What squirrels can teach us about office manipulators
Once I got run over once, the temptation was to become hyperaware of this new reality. I began to see specters where none existed.
An oncoming car approaches. After a moment of frozen panic, a squirrel usually darts towards one edge of the road or the other. The driver feels relieved, starting to accelerate.
It is just at this moment that the squirrel activates Part Deux of his devious plan: flip a bitch.
That’s right. Secret Agent Squirrel spins on a dime and hurtles back toward whatever whirling piece of death rubber is closest to him.
I like the phrase “too clever by half.” It aptly describes the squirrel. An entire half of his plan objectively sucks. He basically deserves to get hit… if only his brain weren’t acorn-sized.
Our environment has changed, but our responses haven’t.
The squirrel didn’t learn this trick. It’s not like they’re on the gridiron every day after squirrel school running routes for coach. Rather, this behavior is hardwired.
What once worked has been superceded by technology. Squirrels can’t help themselves. Their environment has changed, but their responses haven’t.
Similarly, we humans often react in ways that increase our peril based on outdated genetic code.
Click, Whirr 
Rodents listen to podcasts, and the hosts are all talking about the “reptile brain” we all have. That and nuts. Lots of episodes on nuts.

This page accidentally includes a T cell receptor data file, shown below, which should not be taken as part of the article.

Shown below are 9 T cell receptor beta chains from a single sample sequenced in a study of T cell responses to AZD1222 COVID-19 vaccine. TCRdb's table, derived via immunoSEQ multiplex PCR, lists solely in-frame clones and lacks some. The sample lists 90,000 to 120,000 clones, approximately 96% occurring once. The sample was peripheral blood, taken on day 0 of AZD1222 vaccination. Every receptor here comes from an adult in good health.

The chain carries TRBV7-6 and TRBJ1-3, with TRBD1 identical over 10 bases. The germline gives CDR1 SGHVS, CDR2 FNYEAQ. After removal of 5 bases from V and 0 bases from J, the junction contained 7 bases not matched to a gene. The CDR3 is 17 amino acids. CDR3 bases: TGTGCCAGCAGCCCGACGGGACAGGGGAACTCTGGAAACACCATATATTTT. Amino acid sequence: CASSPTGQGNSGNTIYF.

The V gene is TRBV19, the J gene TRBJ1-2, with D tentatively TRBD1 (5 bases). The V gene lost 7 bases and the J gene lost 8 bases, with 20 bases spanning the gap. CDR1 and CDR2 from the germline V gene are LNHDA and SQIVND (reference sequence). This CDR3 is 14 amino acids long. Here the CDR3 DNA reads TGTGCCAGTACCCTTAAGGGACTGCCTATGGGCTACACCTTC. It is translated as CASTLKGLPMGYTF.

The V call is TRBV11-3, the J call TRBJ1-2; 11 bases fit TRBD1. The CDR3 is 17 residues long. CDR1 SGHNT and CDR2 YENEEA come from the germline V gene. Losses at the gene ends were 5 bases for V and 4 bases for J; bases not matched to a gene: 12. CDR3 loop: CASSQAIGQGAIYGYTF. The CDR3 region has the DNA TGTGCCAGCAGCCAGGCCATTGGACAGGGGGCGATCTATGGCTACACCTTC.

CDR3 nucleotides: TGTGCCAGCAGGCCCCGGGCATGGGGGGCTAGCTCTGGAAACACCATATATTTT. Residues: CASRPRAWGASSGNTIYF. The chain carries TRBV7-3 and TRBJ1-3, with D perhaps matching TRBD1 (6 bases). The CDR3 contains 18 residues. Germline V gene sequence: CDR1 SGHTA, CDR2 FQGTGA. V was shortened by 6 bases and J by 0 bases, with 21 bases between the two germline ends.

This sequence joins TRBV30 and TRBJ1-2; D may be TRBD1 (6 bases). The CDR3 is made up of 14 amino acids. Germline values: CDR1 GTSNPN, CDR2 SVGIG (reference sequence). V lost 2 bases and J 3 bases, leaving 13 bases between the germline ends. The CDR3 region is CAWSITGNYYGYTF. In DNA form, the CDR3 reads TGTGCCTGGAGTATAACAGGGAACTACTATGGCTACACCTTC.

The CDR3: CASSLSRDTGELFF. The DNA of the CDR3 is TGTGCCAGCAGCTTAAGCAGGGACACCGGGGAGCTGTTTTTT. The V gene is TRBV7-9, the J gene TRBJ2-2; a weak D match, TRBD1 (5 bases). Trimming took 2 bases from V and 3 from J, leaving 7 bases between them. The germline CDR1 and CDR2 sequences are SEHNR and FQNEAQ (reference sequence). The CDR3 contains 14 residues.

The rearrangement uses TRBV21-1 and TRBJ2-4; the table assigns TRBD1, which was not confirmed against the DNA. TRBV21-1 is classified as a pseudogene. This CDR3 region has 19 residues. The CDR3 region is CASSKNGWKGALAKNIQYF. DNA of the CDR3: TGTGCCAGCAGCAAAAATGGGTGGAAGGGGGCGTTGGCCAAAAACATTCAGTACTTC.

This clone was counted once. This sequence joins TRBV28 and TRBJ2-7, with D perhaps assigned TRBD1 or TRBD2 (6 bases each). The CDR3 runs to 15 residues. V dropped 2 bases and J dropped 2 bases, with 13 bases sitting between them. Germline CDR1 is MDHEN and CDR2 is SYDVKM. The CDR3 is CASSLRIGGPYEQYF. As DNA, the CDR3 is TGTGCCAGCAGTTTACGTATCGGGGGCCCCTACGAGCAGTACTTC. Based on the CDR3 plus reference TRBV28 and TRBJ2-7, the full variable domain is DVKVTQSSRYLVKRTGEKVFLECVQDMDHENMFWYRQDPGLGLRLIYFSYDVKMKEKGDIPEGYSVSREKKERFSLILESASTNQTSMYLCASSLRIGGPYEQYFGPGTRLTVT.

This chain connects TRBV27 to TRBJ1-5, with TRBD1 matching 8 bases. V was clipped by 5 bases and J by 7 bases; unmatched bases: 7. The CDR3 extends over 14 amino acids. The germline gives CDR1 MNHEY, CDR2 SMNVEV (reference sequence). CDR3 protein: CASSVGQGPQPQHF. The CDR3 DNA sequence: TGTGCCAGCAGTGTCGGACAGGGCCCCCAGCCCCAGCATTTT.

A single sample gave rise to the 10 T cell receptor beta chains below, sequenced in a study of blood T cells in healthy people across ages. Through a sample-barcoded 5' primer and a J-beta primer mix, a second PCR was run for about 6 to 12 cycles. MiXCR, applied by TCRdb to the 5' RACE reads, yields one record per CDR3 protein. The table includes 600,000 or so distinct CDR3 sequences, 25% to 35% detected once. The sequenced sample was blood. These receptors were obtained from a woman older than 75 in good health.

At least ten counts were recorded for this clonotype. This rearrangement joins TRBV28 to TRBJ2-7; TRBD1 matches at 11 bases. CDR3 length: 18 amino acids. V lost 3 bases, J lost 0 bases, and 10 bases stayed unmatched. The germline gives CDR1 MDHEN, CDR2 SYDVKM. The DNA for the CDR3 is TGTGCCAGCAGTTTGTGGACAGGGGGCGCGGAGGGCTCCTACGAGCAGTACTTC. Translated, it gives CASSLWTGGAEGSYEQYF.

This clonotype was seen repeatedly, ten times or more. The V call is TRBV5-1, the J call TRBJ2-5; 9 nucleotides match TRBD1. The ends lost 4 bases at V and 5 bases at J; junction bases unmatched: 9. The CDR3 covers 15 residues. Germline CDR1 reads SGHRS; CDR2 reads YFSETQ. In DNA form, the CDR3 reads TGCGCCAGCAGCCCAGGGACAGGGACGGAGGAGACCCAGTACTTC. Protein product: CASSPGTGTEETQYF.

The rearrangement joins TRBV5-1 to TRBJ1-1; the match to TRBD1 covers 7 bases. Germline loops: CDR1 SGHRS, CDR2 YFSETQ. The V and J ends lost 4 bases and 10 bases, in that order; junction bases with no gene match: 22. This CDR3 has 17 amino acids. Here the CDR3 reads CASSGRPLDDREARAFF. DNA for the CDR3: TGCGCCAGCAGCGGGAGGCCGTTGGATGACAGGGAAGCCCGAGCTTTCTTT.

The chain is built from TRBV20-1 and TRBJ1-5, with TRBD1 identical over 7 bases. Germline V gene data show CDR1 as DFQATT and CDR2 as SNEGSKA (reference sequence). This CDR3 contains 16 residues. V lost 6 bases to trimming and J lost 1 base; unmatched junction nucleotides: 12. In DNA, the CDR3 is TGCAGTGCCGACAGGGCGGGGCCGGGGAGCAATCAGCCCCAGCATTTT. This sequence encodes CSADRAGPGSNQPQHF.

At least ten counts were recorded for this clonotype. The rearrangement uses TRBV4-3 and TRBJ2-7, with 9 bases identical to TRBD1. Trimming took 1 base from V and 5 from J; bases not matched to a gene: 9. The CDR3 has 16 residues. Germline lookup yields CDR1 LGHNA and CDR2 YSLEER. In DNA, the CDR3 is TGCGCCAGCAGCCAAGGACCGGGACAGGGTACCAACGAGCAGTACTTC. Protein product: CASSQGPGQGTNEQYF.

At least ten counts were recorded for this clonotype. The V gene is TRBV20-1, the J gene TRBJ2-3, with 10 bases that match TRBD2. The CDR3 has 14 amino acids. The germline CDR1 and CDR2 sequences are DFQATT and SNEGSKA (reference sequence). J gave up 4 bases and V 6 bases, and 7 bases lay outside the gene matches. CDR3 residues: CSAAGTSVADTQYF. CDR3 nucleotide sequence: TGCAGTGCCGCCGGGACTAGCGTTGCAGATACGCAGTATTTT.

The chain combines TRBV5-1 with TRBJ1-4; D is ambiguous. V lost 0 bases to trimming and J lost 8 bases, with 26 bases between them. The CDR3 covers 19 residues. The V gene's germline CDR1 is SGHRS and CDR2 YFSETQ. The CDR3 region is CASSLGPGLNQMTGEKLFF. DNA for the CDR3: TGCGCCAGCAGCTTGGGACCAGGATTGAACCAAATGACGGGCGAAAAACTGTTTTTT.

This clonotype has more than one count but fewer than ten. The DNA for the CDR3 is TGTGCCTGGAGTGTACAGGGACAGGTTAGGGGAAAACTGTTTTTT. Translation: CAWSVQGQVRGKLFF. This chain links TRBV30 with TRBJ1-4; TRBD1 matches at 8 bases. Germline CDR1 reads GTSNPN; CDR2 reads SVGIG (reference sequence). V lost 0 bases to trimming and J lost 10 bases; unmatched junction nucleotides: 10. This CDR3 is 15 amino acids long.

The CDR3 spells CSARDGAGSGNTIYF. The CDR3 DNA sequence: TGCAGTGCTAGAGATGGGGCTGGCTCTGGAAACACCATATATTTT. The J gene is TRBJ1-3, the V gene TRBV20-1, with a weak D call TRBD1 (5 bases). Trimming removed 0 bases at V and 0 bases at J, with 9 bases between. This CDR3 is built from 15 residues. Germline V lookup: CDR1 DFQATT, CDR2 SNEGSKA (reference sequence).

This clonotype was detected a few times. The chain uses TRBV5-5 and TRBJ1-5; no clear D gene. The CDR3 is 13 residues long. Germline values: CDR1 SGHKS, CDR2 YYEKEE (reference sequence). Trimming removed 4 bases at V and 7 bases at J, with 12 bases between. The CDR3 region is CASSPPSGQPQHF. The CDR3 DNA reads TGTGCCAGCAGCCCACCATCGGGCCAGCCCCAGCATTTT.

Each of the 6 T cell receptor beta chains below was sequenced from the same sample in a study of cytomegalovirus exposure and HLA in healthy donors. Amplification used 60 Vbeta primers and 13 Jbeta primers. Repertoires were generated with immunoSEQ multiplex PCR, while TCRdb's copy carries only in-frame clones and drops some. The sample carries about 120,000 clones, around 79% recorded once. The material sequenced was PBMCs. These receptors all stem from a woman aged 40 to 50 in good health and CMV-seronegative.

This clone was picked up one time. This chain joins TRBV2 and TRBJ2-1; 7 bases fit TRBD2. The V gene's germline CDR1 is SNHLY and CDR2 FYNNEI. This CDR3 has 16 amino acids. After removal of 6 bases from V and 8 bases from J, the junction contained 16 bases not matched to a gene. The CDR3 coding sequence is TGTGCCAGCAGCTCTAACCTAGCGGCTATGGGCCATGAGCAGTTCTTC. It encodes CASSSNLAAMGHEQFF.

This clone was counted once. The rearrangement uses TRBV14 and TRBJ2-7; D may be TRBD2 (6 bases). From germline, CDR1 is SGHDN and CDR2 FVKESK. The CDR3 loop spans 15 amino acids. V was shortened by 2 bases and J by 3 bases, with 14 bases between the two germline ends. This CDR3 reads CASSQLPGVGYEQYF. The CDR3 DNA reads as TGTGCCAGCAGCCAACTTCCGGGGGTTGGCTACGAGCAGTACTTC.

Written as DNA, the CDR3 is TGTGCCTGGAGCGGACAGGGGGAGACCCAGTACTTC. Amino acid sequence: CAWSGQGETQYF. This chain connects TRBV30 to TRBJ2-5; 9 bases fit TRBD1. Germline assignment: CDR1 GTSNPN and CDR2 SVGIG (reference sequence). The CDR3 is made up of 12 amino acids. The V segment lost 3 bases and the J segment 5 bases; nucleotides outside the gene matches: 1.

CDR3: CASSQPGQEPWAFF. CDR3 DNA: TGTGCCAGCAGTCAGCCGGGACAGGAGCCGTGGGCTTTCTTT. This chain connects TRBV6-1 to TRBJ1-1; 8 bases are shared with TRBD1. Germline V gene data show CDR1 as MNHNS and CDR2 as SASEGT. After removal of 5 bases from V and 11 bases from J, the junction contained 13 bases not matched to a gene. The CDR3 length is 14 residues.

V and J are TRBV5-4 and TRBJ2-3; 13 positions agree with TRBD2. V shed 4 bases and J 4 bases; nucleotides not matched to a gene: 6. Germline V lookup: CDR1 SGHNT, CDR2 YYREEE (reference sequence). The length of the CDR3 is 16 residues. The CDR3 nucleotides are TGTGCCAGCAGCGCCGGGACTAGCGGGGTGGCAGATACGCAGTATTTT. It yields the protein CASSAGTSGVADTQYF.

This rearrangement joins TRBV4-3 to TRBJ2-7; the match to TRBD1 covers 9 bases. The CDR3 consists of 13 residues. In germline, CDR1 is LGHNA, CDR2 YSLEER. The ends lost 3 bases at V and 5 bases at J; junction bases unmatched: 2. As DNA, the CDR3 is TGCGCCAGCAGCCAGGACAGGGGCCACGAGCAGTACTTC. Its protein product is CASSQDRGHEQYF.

On a recent episode of The Tim Ferret Show entitled “How to defend your human’s squirrelfeeder against birds,” the host reminded the audience that most humans aren’t actually hunting squirrels, especially when the former are riding in their speedy, metal death machines. Thus, the hardcoded Adrian Peterson fake-out in a squirrel’s reptile brain is gonna backfire.
One type of person that’s easy to despise is the office manipulator. If you’re that person, just know that we all hate you. But I understand you’re doing it for one reason: it usually works.
For everyone else, there is a point in your life where you became — or will become — acutely aware of office politics. It’s called getting fucked over.
Despite the very mortal perils of my military service, that early part of my career had ironically blinded me to other kinds of risks. People in the armed forces aren’t perfect. But they generally have, y’know, ethics and stuff. At least squirrels can sense the oncoming danger. I never saw it coming.
Once I got run over once, the temptation was to become hyperaware of this new reality. I began to see specters where none existed. I reacted in ways that were counterproductive, since those other humans weren’t actually trying to eat me. I’d dart back from the curb and get run over. I became a squirrel who deserved to get hit.
Most of those other humans were just driving to work, the only Spektor playing on the speakers of their speedy metal death machines.
If I ever run routes for coach, I hope it’s this guy:
Full Benefit (aka footnotes)
 Of course, we can also blame familial and cultural conditioning more than the squirrel can.
 See the book Presuasion by Robert Cialdini.